Who all puts in for a bighorn sheep tag every year? I do. Despite that the odds of drawing aren’t in my favor, getting to hunt a bighorn—or any of the four North American sheep species with a bow—would be a dream come true. Now imagine getting a bighorn that turned out to be the new world record. According to the Boone & Crockett Club, we may have a winner. Two weeks ago, a bighorn sheep that died of natural causes was found by wildlife officials in Alberta. If it checks out, the ram will be entered into the B&C record book.
For those who don’t know, B&C records include big-game animals that have been found. Like hunter-killed animals, they showcase conservation success by helping to gauge outstanding habitat, the numbers of game animals that make it to older age classes, sustainable harvest and other wildlife management objectives.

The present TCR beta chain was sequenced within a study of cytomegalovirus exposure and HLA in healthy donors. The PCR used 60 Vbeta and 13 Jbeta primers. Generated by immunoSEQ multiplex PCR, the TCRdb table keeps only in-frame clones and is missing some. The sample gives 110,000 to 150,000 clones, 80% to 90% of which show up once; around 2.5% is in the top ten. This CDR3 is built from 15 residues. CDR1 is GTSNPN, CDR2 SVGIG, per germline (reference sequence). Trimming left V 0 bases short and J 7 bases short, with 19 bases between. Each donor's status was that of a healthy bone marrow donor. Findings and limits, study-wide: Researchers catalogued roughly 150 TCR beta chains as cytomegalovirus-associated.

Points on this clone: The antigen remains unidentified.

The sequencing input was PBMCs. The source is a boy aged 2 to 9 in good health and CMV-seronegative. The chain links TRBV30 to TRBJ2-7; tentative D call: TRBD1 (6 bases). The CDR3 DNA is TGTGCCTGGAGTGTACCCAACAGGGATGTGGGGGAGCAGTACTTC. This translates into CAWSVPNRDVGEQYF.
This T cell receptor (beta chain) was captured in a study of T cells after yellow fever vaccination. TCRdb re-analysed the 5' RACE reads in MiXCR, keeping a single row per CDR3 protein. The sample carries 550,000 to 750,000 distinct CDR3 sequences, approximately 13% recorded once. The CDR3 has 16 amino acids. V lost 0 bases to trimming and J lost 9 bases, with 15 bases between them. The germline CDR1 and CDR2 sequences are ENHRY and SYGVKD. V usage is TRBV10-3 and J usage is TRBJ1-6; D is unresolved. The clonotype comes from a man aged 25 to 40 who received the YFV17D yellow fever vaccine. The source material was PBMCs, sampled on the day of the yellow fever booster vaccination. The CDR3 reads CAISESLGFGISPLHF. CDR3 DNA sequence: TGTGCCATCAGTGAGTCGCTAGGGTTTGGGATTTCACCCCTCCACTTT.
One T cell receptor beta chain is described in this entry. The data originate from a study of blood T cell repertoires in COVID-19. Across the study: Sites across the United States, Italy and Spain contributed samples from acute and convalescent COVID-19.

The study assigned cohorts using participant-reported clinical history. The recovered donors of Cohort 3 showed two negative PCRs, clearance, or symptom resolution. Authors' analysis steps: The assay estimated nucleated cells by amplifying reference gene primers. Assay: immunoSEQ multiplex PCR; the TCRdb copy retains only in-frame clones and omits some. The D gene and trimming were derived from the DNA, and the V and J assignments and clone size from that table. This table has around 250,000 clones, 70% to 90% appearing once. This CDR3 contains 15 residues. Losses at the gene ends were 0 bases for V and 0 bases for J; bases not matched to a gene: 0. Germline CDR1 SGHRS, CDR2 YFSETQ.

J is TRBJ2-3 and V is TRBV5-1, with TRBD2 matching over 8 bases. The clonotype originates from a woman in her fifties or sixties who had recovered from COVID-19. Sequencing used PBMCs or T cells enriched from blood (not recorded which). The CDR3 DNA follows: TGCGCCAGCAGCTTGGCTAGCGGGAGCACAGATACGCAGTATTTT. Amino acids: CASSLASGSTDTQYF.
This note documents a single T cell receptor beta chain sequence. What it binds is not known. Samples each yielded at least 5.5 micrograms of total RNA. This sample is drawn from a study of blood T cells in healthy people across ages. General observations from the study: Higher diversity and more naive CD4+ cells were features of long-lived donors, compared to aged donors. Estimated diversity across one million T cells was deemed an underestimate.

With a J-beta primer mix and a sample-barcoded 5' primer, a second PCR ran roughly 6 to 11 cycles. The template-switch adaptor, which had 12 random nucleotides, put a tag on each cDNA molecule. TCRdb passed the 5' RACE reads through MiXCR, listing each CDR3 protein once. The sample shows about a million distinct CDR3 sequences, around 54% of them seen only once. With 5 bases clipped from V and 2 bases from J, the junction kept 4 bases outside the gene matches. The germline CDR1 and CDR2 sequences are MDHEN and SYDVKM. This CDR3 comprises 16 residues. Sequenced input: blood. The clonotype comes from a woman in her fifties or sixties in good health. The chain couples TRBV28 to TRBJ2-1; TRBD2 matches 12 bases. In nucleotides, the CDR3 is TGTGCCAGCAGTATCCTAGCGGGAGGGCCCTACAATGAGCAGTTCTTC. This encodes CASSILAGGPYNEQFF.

Biologists say the bighorn ram died in early summer 2013 at age 10-1/2. When official B&C measurers in Alberta put a tape to the horns, they contacted B&C as the green score exceeded the current 208-3/8-inch world record taken in Alberta in 2000. The next step is to wait the standard 60 days required for drying time and have the ram scored again by a special panel of judges. If the score holds up as expected, it will be announced and entered in the record book along with a photo.
Now for some bighorn trivia. Though Montana, in particular, has produced big rams in recent years, all B&C record bighorns have come from Alberta.